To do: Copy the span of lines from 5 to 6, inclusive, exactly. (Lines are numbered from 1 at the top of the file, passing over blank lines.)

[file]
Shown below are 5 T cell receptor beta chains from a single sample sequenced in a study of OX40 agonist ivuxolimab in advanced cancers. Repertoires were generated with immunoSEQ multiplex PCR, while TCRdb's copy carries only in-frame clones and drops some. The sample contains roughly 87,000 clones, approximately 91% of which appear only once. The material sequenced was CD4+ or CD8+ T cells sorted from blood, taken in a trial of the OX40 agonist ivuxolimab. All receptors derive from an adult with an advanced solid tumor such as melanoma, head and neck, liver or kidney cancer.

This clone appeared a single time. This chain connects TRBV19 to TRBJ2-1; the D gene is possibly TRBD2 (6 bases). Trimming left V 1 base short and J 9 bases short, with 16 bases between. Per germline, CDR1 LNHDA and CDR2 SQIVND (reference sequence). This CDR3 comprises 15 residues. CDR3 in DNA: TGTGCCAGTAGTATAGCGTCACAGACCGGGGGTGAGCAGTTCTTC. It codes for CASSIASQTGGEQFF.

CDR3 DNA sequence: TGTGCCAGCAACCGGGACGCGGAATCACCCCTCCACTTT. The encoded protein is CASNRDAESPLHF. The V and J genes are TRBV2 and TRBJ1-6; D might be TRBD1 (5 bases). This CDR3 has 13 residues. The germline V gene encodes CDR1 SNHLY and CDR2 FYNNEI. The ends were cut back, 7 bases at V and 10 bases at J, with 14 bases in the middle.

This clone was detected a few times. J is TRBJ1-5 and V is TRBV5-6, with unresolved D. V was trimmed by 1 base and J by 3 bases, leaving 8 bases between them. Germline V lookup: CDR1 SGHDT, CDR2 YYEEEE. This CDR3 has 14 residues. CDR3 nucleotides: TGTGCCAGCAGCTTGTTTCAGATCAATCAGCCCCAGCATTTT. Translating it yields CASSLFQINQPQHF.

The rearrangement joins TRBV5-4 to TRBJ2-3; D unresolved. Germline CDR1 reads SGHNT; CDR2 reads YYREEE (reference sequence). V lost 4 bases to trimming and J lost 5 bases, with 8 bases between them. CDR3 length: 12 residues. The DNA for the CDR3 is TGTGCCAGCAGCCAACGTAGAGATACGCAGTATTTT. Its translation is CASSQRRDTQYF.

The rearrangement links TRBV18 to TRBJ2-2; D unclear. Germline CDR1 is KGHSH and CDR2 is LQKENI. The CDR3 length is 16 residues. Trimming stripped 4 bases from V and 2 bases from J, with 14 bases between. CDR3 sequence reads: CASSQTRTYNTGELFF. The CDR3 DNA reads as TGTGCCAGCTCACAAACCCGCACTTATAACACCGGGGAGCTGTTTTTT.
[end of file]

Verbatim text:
The rearrangement joins TRBV5-4 to TRBJ2-3; D unresolved. Germline CDR1 reads SGHNT; CDR2 reads YYREEE (reference sequence). V lost 4 bases to trimming and J lost 5 bases, with 8 bases between them. CDR3 length: 12 residues. The DNA for the CDR3 is TGTGCCAGCAGCCAACGTAGAGATACGCAGTATTTT. Its translation is CASSQRRDTQYF.

The rearrangement links TRBV18 to TRBJ2-2; D unclear. Germline CDR1 is KGHSH and CDR2 is LQKENI. The CDR3 length is 16 residues. Trimming stripped 4 bases from V and 2 bases from J, with 14 bases between. CDR3 sequence reads: CASSQTRTYNTGELFF. The CDR3 DNA reads as TGTGCCAGCTCACAAACCCGCACTTATAACACCGGGGAGCTGTTTTTT.